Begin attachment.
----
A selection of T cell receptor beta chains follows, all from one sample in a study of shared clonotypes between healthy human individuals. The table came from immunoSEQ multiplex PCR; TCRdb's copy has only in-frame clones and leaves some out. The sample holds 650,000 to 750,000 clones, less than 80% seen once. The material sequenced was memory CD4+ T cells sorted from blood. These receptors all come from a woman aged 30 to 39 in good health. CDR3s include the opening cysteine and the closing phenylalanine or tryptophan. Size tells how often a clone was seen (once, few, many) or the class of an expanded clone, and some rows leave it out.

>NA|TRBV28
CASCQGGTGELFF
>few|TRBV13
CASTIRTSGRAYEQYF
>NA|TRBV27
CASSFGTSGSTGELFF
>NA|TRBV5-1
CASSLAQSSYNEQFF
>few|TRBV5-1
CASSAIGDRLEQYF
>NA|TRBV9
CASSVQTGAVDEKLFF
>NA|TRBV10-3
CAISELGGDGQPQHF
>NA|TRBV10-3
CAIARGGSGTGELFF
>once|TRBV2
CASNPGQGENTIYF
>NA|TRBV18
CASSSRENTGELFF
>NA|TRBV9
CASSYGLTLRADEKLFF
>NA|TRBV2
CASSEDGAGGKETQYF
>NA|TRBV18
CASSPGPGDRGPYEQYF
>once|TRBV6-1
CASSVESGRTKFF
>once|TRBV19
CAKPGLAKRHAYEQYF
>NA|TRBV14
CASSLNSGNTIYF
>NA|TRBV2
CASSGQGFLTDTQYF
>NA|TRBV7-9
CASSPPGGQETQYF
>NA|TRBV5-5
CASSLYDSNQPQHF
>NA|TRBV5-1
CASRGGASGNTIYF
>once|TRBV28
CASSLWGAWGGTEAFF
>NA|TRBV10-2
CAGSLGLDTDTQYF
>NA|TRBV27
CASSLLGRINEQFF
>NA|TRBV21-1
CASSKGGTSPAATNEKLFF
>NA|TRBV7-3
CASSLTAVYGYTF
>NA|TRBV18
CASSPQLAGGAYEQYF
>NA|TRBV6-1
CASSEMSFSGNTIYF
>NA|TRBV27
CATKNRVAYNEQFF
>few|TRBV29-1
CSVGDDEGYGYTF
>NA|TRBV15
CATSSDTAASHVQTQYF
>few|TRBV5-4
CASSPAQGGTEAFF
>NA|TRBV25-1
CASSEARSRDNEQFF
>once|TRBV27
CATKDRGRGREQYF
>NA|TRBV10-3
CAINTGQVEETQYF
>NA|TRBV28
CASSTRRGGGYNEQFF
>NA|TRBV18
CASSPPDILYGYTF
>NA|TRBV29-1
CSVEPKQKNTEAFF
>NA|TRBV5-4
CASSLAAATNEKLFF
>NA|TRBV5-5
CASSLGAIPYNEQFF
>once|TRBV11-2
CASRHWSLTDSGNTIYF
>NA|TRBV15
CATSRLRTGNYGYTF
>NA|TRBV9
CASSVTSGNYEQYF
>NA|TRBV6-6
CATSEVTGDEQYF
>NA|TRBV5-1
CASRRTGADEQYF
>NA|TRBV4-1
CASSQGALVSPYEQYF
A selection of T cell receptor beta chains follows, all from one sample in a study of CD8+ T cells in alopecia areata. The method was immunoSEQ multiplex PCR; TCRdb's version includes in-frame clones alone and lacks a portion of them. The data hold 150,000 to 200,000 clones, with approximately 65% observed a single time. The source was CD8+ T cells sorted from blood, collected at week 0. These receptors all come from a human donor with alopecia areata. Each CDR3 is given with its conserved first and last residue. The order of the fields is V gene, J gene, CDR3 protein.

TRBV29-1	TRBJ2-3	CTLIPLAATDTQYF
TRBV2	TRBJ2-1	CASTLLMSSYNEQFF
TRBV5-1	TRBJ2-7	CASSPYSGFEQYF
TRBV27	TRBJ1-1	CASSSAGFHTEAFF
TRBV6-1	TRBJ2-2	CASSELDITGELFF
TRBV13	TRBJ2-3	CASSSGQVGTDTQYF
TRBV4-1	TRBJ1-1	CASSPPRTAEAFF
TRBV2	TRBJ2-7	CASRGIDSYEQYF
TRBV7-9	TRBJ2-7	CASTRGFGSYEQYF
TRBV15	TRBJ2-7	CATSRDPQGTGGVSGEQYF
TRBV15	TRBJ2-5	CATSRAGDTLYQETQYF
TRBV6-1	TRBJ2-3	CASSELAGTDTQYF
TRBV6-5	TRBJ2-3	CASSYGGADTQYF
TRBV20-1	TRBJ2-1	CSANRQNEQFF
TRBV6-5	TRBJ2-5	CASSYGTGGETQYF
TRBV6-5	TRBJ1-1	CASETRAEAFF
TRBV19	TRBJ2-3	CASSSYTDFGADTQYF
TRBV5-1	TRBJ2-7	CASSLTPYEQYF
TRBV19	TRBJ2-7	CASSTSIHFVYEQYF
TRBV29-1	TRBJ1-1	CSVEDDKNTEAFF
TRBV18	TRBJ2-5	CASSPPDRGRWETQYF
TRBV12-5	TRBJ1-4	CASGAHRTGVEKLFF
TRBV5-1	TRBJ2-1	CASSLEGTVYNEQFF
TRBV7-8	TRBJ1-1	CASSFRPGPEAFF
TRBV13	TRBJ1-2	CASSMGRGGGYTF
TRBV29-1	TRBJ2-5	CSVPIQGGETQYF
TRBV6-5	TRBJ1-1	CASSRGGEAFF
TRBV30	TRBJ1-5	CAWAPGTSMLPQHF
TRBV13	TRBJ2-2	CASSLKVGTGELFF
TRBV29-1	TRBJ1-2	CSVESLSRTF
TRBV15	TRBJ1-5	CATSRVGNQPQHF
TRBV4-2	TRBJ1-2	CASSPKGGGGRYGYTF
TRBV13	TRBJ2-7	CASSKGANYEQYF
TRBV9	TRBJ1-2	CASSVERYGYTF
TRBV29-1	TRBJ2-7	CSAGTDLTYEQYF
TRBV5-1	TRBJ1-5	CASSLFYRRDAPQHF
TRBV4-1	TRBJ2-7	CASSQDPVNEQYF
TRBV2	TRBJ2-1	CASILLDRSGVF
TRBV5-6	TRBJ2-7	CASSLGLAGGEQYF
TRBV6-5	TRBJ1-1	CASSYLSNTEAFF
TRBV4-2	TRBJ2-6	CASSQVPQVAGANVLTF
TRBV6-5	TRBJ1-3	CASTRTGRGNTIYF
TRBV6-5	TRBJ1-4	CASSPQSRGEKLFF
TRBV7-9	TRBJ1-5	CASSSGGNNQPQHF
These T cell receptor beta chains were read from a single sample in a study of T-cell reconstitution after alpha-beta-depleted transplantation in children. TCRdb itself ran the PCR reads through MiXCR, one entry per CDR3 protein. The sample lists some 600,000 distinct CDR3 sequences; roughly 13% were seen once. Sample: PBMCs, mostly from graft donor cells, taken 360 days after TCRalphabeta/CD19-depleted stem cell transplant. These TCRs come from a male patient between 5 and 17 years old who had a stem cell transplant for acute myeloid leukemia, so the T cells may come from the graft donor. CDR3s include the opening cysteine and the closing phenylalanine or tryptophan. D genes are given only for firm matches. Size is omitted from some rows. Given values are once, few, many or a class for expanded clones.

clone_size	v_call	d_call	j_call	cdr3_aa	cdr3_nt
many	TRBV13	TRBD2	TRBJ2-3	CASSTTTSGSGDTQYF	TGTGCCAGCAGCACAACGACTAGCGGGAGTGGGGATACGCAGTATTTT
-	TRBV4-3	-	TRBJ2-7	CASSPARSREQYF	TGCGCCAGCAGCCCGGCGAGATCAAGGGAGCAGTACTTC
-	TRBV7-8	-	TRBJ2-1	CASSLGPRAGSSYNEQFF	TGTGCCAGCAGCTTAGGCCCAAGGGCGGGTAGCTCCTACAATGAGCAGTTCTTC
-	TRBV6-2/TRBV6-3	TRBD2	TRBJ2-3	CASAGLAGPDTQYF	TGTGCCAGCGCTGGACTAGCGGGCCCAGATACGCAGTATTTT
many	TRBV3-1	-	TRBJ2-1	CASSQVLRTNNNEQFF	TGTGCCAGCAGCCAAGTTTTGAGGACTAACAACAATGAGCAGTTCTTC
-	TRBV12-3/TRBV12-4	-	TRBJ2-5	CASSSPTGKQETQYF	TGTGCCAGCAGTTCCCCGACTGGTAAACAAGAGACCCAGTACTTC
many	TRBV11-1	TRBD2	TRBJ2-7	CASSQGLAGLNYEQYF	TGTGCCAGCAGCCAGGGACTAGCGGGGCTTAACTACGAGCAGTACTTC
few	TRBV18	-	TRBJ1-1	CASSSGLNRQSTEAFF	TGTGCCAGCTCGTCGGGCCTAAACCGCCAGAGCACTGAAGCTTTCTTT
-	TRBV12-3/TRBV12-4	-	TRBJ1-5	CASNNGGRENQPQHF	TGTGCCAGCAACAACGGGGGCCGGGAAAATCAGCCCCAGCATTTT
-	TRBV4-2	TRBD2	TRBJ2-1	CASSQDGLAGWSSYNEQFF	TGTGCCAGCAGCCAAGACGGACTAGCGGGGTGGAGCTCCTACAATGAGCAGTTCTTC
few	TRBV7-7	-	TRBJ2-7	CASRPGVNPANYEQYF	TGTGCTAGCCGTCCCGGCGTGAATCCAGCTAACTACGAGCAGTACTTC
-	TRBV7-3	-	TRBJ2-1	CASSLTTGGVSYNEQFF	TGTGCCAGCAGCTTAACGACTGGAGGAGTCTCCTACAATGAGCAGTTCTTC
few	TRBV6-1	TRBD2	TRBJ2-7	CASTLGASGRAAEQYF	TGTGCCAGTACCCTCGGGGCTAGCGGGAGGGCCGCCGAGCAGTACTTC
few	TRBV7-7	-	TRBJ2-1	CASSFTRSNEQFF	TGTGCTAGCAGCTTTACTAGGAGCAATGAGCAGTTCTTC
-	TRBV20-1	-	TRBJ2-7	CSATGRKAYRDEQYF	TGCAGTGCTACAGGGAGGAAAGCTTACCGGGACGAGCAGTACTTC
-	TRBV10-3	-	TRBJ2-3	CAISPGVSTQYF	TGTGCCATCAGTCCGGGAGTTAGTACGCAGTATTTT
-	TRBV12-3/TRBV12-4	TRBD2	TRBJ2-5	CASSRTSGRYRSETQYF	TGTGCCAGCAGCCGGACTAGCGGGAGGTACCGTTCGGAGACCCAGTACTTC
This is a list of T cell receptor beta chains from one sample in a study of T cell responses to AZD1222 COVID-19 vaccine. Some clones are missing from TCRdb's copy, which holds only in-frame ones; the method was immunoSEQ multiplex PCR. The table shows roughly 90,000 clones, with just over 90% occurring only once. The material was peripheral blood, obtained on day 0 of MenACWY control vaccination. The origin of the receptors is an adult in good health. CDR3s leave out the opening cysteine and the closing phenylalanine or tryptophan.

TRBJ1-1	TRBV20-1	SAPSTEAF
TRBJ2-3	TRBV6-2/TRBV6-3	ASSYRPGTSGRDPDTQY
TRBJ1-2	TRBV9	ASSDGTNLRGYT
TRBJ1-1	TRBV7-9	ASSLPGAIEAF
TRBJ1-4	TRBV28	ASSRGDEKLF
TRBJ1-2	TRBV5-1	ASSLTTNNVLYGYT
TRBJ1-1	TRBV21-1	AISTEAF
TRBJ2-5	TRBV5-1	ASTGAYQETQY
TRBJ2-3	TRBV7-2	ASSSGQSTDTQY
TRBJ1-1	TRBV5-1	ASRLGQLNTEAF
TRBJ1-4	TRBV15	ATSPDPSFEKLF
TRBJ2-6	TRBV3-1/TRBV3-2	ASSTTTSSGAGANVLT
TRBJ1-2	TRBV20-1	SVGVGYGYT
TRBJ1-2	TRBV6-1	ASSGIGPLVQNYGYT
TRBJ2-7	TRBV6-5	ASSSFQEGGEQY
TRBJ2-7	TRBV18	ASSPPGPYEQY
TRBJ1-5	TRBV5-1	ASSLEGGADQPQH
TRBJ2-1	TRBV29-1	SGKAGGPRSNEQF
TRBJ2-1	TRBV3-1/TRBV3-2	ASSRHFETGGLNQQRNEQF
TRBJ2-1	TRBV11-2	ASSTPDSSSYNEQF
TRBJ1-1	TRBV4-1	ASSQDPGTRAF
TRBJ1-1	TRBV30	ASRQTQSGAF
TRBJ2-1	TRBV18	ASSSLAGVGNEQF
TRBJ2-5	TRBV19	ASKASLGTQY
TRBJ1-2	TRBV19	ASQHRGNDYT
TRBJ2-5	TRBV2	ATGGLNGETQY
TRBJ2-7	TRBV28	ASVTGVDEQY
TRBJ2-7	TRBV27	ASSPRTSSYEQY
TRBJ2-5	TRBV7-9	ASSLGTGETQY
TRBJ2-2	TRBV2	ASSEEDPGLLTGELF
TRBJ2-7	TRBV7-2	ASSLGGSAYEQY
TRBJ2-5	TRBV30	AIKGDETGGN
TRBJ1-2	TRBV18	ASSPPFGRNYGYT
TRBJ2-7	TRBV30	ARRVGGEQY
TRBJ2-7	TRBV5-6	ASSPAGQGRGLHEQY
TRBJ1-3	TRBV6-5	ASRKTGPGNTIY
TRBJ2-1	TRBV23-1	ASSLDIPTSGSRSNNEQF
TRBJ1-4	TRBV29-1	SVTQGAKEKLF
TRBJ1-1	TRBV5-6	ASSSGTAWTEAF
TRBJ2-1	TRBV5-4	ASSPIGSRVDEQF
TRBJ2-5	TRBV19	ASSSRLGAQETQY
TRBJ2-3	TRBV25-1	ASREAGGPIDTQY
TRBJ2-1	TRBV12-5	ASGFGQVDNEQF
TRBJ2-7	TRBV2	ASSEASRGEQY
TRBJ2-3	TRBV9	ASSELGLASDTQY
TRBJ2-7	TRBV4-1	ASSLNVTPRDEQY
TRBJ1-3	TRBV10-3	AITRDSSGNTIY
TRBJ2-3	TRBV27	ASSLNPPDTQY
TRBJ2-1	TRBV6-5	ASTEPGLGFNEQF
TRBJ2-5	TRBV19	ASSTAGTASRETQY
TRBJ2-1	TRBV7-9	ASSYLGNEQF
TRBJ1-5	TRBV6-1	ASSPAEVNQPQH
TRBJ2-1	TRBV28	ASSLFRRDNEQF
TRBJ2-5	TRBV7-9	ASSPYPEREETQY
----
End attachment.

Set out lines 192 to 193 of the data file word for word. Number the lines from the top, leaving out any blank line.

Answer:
TRBJ1-3	TRBV6-5	ASRKTGPGNTIY
TRBJ2-1	TRBV23-1	ASSLDIPTSGSRSNNEQF